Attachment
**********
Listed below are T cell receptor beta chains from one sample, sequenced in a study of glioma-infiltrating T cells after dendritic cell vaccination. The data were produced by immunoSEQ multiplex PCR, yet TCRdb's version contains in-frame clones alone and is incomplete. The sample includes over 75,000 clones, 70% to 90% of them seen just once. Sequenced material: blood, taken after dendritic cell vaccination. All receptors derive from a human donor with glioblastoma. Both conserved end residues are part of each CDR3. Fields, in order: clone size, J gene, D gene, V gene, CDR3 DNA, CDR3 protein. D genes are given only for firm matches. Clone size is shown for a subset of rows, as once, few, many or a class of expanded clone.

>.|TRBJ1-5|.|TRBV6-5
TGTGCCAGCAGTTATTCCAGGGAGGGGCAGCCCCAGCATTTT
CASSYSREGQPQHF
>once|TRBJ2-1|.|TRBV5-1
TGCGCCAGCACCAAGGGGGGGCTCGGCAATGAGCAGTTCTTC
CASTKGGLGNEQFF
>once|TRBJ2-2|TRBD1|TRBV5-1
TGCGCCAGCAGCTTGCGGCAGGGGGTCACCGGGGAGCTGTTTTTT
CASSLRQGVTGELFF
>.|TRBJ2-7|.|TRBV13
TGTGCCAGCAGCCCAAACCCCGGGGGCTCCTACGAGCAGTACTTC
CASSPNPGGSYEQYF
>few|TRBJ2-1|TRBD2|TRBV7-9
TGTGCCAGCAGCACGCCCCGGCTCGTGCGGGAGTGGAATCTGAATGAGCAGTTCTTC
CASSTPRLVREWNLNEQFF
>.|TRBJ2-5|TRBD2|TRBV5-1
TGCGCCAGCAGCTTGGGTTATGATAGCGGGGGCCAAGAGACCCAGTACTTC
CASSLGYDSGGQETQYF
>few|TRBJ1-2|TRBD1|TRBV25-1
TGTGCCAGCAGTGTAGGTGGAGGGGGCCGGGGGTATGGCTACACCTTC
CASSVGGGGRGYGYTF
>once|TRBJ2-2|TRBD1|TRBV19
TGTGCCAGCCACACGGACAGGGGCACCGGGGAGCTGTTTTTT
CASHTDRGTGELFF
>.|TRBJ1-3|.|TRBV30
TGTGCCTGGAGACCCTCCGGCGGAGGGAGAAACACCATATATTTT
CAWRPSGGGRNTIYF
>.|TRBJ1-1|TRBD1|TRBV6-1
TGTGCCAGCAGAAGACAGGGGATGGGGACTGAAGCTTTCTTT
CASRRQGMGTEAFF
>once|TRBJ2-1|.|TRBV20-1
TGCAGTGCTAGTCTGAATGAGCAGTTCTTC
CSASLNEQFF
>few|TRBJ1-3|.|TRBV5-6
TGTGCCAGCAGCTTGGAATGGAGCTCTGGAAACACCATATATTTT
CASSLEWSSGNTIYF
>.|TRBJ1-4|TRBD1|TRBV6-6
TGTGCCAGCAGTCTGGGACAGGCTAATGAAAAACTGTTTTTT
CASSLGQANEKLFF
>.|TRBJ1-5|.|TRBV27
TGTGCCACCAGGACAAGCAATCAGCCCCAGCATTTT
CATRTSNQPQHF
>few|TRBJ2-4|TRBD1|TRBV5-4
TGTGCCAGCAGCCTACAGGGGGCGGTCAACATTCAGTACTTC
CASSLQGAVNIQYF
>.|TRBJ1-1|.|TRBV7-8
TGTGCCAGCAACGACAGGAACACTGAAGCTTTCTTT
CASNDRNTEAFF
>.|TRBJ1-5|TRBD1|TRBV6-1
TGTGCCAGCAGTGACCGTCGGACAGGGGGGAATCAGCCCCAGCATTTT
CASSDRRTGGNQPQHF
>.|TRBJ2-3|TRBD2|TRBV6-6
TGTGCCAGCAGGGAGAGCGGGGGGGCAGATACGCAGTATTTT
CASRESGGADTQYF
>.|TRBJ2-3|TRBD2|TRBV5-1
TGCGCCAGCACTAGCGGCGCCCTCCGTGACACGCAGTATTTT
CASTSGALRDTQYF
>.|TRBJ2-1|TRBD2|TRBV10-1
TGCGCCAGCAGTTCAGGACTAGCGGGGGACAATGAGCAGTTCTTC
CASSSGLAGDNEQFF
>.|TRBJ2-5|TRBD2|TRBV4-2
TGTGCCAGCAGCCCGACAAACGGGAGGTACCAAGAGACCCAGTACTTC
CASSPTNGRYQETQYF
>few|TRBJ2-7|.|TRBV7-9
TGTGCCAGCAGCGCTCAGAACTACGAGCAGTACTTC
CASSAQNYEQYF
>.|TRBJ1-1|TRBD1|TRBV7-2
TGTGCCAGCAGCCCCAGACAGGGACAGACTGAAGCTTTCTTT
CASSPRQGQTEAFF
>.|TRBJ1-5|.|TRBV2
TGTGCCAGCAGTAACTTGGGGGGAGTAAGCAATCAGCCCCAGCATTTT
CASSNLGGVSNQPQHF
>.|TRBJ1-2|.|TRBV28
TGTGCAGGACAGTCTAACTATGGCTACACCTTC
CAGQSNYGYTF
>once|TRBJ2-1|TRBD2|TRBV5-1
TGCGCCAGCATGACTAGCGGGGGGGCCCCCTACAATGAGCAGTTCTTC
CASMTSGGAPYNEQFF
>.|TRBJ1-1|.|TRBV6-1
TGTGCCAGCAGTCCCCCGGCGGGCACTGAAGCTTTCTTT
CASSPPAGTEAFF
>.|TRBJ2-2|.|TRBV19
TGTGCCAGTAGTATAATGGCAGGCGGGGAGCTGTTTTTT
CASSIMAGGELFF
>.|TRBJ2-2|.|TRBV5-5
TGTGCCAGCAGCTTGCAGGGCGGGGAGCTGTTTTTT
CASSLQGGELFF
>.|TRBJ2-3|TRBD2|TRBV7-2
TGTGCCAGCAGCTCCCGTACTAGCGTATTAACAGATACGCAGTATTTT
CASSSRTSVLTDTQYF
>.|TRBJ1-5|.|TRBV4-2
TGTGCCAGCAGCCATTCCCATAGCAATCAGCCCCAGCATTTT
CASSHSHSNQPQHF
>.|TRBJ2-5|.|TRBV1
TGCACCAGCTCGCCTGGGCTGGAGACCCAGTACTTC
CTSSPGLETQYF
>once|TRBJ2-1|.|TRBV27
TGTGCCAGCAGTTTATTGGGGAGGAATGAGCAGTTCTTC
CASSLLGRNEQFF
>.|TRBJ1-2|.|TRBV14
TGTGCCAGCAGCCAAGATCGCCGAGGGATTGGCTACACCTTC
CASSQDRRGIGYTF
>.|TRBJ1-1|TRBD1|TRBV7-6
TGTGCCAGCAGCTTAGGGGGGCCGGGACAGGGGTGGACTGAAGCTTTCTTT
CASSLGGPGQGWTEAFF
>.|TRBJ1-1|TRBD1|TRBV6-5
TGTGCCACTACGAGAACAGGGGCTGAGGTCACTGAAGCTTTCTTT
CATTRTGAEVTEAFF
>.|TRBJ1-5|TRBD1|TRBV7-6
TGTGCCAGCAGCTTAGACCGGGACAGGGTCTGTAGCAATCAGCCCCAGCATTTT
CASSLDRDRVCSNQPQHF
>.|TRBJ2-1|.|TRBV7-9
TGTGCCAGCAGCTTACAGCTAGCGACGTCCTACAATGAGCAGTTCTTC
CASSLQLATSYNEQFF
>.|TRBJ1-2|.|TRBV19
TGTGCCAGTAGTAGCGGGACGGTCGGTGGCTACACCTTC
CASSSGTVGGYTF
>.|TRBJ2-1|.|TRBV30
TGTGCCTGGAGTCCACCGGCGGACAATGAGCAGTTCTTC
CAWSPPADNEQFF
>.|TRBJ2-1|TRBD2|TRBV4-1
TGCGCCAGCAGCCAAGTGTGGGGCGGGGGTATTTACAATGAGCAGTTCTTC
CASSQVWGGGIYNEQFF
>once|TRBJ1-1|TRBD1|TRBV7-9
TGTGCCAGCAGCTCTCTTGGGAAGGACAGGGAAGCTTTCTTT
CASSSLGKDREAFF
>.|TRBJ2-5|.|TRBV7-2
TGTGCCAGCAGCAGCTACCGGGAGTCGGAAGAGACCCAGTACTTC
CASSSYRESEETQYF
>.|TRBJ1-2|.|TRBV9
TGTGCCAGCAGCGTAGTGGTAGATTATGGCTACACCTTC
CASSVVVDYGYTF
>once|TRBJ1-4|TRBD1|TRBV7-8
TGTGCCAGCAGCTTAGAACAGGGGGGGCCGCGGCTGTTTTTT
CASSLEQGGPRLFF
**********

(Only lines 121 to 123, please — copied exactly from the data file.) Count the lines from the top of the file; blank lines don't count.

CAWSPPADNEQFF
>.|TRBJ2-1|TRBD2|TRBV4-1
TGCGCCAGCAGCCAAGTGTGGGGCGGGGGTATTTACAATGAGCAGTTCTTC